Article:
A helpful starter, thank you. I would hope it would lead to a discussion and some sort of action but I fear the OHP users are happy with what they have and don’t remember what is missed. Yet others of us need to take the digital projection more seriously.
But forgetting our history is catastrophic I think – for example in Bosnia where friends became enemies when a legend was claimed to be true.
In the BBC where I spent so much of my life, nobody has any clear idea of its history much before 1980 – eg religion summed up in cliches about ‘men hearing prayers broadcast in pubs with their hats on’ (this incidentally is a silly myth)
If the BBC forgets, what happens to the rest of us?
The same applies in faith communities – last week, in the broadcast Choral Evensong, The Dean of York read Joshua 8 – the first 29 verses. Being there I listened intently to his most dramatic reading of the end of AI – a story I admit I thought I had never heard before- no-one there will forget it as it sounded as if he had witnessed it. Today in New College Oxford, a further huge story from the Hebrew Bible was told as if it had just happened.I now think these are stories I have forgotten. I must read them again.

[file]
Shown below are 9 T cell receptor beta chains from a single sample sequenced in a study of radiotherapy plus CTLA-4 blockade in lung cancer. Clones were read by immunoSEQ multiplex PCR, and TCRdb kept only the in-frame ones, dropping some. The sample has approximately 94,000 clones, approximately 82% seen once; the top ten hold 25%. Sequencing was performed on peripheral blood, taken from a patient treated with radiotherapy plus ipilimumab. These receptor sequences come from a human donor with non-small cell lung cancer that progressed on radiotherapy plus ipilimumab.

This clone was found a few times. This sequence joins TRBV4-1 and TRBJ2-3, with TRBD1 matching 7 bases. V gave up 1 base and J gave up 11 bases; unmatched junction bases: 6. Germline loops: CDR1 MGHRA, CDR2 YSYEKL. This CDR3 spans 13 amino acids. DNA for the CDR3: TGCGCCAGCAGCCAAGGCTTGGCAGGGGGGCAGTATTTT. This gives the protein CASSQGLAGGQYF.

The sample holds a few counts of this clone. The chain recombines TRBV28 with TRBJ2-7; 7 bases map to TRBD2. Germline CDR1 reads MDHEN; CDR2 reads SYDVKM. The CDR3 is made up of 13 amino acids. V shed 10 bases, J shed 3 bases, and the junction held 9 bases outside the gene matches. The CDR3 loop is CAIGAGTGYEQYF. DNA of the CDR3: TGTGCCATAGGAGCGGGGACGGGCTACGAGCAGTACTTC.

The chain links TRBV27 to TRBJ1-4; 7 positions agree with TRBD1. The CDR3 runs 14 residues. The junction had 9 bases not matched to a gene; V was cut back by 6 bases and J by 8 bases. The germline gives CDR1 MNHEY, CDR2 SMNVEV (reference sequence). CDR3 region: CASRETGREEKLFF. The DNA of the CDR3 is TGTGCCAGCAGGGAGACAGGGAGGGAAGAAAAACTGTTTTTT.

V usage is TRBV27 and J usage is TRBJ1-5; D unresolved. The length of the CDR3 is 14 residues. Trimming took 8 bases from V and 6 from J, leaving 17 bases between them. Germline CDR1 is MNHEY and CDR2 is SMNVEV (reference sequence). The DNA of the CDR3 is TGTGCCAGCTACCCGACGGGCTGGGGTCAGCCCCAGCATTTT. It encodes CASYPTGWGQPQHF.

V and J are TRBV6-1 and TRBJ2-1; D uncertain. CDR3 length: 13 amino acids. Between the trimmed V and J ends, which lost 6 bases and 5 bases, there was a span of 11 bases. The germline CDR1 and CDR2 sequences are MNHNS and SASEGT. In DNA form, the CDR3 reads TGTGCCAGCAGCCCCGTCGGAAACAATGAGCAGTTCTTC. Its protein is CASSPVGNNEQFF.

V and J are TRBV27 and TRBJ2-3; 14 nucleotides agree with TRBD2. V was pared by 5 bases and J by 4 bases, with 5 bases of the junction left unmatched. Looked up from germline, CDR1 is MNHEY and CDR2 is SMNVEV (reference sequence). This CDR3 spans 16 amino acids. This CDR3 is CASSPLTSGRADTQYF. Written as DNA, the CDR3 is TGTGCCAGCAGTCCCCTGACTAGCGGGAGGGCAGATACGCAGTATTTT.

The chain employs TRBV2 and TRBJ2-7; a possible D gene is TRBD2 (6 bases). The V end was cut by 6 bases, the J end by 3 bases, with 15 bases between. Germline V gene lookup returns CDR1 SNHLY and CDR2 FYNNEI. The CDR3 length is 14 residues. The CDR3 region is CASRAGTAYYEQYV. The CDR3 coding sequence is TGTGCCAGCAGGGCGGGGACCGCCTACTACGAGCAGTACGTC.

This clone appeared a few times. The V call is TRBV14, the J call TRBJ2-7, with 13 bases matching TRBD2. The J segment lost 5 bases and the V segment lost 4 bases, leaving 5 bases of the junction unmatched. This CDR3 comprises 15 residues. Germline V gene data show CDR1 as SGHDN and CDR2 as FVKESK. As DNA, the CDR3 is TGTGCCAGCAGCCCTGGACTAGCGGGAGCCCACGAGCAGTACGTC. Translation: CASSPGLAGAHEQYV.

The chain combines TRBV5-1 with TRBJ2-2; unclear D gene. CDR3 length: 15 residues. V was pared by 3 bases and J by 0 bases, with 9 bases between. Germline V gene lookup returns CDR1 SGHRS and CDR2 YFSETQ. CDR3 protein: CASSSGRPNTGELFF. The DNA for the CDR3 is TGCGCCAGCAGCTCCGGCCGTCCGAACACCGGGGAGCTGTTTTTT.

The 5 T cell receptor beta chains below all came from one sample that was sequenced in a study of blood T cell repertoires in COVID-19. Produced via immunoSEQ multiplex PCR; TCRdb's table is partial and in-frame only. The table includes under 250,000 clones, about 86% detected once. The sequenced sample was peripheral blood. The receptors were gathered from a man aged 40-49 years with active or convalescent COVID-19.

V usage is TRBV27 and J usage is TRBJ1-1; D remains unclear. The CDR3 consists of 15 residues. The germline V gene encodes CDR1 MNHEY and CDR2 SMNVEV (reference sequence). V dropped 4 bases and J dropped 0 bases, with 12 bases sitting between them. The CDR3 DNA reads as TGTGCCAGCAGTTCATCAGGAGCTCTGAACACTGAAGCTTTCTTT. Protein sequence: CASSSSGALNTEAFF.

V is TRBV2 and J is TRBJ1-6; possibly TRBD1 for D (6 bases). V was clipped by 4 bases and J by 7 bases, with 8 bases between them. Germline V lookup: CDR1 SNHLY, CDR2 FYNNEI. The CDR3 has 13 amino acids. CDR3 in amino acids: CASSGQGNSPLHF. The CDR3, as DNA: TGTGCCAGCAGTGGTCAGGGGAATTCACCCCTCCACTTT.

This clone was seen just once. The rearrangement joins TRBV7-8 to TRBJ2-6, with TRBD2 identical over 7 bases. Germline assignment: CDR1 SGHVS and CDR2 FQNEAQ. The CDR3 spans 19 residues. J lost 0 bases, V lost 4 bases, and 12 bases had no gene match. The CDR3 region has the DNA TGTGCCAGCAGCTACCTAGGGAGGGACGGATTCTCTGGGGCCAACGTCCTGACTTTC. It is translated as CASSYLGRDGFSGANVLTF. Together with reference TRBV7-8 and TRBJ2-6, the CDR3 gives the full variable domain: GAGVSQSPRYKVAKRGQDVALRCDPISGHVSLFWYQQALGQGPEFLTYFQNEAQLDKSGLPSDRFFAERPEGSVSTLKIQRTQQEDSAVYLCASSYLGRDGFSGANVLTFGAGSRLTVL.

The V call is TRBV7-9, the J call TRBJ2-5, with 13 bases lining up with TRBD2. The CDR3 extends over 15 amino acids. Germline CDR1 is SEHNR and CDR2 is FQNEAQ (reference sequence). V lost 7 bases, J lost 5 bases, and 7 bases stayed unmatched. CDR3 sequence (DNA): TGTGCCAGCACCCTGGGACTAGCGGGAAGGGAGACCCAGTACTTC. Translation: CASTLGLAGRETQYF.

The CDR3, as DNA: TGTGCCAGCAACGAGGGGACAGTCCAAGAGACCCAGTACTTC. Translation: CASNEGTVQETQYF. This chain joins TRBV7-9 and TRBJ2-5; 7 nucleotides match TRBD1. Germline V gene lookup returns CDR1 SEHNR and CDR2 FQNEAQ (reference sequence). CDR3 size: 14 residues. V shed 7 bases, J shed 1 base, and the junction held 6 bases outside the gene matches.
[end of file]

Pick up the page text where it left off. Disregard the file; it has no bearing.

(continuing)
Last night in Scotland, the first Mass for 450 years was celebrated in a fine but redundant church built in 1447. Called a Mass of thanksgiving for the centuries, we deliberately set out to retell and reflect on the 450 years together. The result – a sort of reconstructed memory ended with the Communion which many of us couldn’t receive, but the history approach did more for the different churches than we had ever expected. Now we share the memory (and it is in print) we seemed to have made a great leap forward. How do we best use memory?